I am very new to data science. Just started practicing using R. I am a Tableau BI developer.

We can create a Linear Regression in Tableau to predict the total sales figure for the next 12 months. But we can do the same using R Studio with the help of Linear Regression algorithm. But whats the difference. Linear Regression is already available in any BI tool then why we need to go for Data Science Linear Regression.. ?

I know this is a very basic doubt but your advice will be a great help.

Linear Regression as a technique has been around for a long time (since about 1800) and is well understood & implemented in many tools (even Excel can run it!). It can be done with pen & paper.

As a consequence I would expect the result of a linear regression run in R and Tableau to be roughly the same.

The benefit of doing a regression in R (instead of say Tableau) is twofold:

R is primarily a statistical tool, and as such can give you insight about individual revenue drivers, with things like p values and comparing goodness of fit for different models.

R offers you alternatives to plain vanilla Linear Regression - for examle ARIMA (a time series tool) may give you valuable insights in context of sales result prediction. The range of tools available via R packages is immense.

Even though the vanilla linear regression, it is not simply the formula y = a1x1 + a2x2 blabla.....
There are a lot statistical inference in vanilla Linear regression and I’m assume it is not implemented in Tableau(I’m not a user of that, so if I’m wrong, just point It out).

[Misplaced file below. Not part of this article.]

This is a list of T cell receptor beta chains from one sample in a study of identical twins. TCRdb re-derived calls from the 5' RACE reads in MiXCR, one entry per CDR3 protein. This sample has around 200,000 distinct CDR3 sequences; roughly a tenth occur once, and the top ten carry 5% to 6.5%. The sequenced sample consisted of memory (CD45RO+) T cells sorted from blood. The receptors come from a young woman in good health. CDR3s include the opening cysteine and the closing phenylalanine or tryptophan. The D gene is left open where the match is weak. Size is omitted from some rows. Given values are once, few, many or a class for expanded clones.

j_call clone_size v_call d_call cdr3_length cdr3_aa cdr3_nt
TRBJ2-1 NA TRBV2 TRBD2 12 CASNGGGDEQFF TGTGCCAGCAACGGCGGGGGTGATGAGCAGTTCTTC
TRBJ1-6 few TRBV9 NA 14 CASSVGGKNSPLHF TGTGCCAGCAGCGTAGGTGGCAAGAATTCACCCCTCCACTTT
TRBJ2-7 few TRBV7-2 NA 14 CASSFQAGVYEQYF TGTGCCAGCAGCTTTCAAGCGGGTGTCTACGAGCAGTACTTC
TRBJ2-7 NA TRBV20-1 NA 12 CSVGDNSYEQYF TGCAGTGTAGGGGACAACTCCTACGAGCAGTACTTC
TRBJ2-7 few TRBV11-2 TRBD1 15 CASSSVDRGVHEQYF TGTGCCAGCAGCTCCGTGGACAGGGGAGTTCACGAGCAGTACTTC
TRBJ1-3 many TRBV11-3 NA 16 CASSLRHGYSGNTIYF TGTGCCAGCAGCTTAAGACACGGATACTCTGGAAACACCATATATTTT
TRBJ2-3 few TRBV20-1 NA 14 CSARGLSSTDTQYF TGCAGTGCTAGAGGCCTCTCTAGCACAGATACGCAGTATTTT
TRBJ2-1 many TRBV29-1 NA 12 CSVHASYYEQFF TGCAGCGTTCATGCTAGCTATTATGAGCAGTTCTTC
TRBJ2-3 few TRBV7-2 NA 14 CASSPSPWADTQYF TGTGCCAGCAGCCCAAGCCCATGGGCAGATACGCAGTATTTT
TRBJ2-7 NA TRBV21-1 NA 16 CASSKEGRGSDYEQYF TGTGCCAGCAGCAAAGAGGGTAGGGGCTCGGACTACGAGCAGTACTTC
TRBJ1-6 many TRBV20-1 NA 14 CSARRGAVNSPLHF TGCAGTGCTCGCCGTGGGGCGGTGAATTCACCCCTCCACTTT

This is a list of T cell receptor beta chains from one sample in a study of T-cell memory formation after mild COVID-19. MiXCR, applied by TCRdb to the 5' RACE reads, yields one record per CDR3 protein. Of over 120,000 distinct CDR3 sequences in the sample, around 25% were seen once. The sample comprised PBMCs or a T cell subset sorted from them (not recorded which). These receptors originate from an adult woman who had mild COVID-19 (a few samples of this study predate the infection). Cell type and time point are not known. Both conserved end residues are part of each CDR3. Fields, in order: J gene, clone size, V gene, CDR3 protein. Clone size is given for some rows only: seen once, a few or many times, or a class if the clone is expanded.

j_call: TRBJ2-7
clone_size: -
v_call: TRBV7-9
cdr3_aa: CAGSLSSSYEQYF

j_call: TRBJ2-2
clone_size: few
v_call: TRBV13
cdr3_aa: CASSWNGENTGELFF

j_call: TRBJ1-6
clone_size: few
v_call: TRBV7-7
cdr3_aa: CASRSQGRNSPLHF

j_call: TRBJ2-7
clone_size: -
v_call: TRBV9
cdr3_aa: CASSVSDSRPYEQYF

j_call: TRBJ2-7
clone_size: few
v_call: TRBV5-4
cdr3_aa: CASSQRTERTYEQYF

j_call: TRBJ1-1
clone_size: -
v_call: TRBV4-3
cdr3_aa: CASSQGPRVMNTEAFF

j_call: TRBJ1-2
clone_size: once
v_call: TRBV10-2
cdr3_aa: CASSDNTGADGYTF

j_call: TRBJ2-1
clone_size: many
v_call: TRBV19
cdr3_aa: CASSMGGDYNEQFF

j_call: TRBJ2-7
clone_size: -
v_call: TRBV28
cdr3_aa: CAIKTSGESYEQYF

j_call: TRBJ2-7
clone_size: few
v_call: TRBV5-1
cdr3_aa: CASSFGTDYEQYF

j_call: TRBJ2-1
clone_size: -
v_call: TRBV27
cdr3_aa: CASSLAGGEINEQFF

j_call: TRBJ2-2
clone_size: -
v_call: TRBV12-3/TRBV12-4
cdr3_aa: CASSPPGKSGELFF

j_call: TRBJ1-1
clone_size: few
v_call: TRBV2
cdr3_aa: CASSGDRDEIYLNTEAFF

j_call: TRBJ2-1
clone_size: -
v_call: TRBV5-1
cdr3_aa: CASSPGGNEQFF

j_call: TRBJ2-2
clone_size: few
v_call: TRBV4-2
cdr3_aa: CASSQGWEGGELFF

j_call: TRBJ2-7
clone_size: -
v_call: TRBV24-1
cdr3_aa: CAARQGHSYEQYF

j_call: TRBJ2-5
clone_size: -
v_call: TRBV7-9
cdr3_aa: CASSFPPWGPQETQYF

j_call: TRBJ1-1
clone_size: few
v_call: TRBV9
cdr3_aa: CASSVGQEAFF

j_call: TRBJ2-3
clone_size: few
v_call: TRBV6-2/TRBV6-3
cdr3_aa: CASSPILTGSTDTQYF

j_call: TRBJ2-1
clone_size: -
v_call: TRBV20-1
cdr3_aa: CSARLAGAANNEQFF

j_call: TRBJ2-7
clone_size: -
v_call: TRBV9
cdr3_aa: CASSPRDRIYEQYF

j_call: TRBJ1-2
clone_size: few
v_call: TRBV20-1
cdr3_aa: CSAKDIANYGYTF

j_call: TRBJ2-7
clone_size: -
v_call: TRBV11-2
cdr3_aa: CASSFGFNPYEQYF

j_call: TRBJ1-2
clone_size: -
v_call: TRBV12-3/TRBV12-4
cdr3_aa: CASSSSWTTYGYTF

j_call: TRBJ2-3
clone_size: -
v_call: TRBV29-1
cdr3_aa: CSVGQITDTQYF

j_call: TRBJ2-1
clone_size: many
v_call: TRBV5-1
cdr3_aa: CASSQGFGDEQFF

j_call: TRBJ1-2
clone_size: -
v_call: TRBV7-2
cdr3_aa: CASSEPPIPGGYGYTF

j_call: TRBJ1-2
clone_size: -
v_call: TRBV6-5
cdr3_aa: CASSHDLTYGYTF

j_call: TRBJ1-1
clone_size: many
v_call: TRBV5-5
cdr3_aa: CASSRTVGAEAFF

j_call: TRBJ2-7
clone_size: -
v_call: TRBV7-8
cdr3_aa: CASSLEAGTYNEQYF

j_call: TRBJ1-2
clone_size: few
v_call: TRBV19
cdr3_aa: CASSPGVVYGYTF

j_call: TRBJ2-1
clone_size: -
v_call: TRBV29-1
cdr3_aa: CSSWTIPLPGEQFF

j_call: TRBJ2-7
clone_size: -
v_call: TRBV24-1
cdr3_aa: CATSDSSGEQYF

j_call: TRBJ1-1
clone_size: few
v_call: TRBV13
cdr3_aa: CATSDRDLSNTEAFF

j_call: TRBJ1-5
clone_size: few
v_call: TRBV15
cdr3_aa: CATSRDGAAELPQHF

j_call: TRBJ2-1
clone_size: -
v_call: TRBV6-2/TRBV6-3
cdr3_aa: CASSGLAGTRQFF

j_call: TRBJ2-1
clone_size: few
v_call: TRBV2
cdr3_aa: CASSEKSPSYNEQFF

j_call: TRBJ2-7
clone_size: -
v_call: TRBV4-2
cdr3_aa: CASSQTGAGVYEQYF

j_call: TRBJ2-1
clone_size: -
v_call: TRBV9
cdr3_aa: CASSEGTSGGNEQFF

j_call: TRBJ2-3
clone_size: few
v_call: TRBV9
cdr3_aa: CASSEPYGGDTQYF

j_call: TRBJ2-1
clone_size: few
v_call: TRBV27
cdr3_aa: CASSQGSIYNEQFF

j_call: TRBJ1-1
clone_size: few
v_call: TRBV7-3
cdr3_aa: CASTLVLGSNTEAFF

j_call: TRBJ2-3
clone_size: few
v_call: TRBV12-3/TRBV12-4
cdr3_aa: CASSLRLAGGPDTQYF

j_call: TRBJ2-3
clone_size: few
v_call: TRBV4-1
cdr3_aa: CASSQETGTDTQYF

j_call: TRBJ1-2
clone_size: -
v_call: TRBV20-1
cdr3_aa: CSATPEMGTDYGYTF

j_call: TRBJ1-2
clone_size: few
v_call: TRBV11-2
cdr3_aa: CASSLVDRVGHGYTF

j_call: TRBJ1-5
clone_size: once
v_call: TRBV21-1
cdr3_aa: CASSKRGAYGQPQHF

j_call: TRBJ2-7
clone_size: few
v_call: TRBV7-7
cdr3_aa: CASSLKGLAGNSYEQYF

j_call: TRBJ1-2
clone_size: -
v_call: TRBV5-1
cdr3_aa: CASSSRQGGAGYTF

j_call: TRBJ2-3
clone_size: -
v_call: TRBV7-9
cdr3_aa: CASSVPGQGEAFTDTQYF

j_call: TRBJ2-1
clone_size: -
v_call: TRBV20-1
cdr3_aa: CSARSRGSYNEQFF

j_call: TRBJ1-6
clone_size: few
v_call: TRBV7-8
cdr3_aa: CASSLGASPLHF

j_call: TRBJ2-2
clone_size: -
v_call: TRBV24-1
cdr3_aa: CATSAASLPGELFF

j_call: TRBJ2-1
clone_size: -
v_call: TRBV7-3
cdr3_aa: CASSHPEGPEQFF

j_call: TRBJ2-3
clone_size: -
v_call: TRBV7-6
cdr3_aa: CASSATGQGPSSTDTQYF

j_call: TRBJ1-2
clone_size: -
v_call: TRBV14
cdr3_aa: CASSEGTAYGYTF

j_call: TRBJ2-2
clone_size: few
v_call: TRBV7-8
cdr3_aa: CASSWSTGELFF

For example, you may want a interval estimation instead of a point estimation, i.e. what might be a bad or good result to be happening with a relatively not small probability(confidence interval)? Do the regression coefficients really make sense?(Significance T-test)
Besides, what really important is, lm() in R is simply a function and it returns a object and you could use the result to build a analysis-chain to a further deep analysis

I am not sure about yopur question, but certainly, you could go for anovas or further analysis in R with a linear model object (like lm()). Yo can salso easily move into a glm, or glmm, or essentially, any kind of model you want to fit, using a pretty similar formula, incorporating random effects, correlation terms etc.... Of ourse, you ca build long complex models models in R and then dregde then if that is your wish, and get all the combinations and rank them by AIC. Never heard of the software you mention (I've been using R for ~15 years, and before other canned ones, or matlab)
cheers